Absent is any discussion of ferreting out the underlying cost data associated with specific platforms. In fact, no one is saying much about cost savings accrued to this scheme at all. Theoretically, ILM should take into account the cost of parking data of value X on a platform of cost-per-gigabyte Y. The vendors don’t want us to go there or we would all be investing a lot of our money in storage-over-IP solutions from Zetera, NetGear, and Bell Micro instead of their overpriced frames.

As for process improvement, little is mentioned. Does overlaying an already overpriced storage infrastructure with a data management scheme that requires, at the outset

  1. the significant participation of company business managers (isn’t their time expensive?)

  2. the creation of new job descriptions and hiring people to fill them (where’s the job description and how do you vet the candidates?), and

  3. the development of storage infrastructure classes in the absence of real performance data from vendors themselves (how could you build CSS profiles without this?)

all with no practical assurance of a measurable improvement in corporate efficiency or productivity make any sort of business sense?

If it does, I’m not seeing it. Like Nolan’s Stage V, we have a lot of discussion here that requires leaps of faith.

The simple truth is that the authors have not made a business case for what they are attempting to do. Instead, they have merely engaged in the engineer’s favorite pastime: drawing diagrams of interesting architectures on white boards.

Going further, the document provides no indication of broad (or even narrow) consultations with business people to see what they think about the architecture. It begins with a simple assertion that SNIA’s dictionary defines ILM as such-and-such, so we’ll work with that. In truth, SNIA surveyed both its own “End User Advisory Group” and many attendees of its SNW conference last year and discovered that there wasn’t even general agreement among business people on SNIA’s definition of ILM. That hasn’t stopped them from continuing to use the definition. They chalked up the results to their failure to properly educate business users.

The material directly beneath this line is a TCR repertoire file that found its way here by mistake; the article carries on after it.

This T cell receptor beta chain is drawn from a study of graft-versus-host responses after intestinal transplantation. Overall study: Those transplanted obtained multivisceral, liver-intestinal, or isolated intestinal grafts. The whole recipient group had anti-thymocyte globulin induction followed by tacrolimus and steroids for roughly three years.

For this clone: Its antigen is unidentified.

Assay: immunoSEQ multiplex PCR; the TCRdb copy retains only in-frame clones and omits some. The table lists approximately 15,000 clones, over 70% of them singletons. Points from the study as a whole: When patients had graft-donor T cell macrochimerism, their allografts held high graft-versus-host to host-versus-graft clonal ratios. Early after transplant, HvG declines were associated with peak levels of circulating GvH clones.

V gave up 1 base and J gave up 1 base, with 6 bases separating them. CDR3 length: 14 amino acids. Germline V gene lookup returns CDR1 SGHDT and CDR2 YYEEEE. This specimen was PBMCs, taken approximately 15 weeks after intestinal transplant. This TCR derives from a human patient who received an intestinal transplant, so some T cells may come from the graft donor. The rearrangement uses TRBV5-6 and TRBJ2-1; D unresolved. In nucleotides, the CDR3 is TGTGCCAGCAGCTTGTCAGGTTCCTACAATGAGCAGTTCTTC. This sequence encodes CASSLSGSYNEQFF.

Like Nolan’s work, there are no actionable test case data here—no way to test the many assumptions they are making with respect to use cases and the like. There is also zero guidance on the “operationalization” of the scheme, which (for now) is only being shared with SNIA insiders. The entire initiative seems to be very proprietary, an interesting tact for a self-styled broker of open standards. But, isn't that SNIA in a nutshell?

In the final analysis, lacking a clearly articulated business case, I don’t see many senior managers willing to invest in this ILM architecture when and if it ever goes public. Without their investment, there is no ILM.

Today, more than 30 years after Nolan’s S-curve, we still find ourselves missing the convenient theory to justify our expenditure of resources to transition to Stage V. If you were looking for SNIA to fill the void, look elsewhere.

On the other hand, if you wanted some enjoyable summer fiction to help you sleep at the beach, drop an e-mail to SNIA and ask for a copy of the July 19, 2006 paper entitled, "Managing Data and Storage Resources in Support of Information Lifecycle Management". Just for a laugh, tell them I sent you. Then copy me on the mail you get back: [email protected].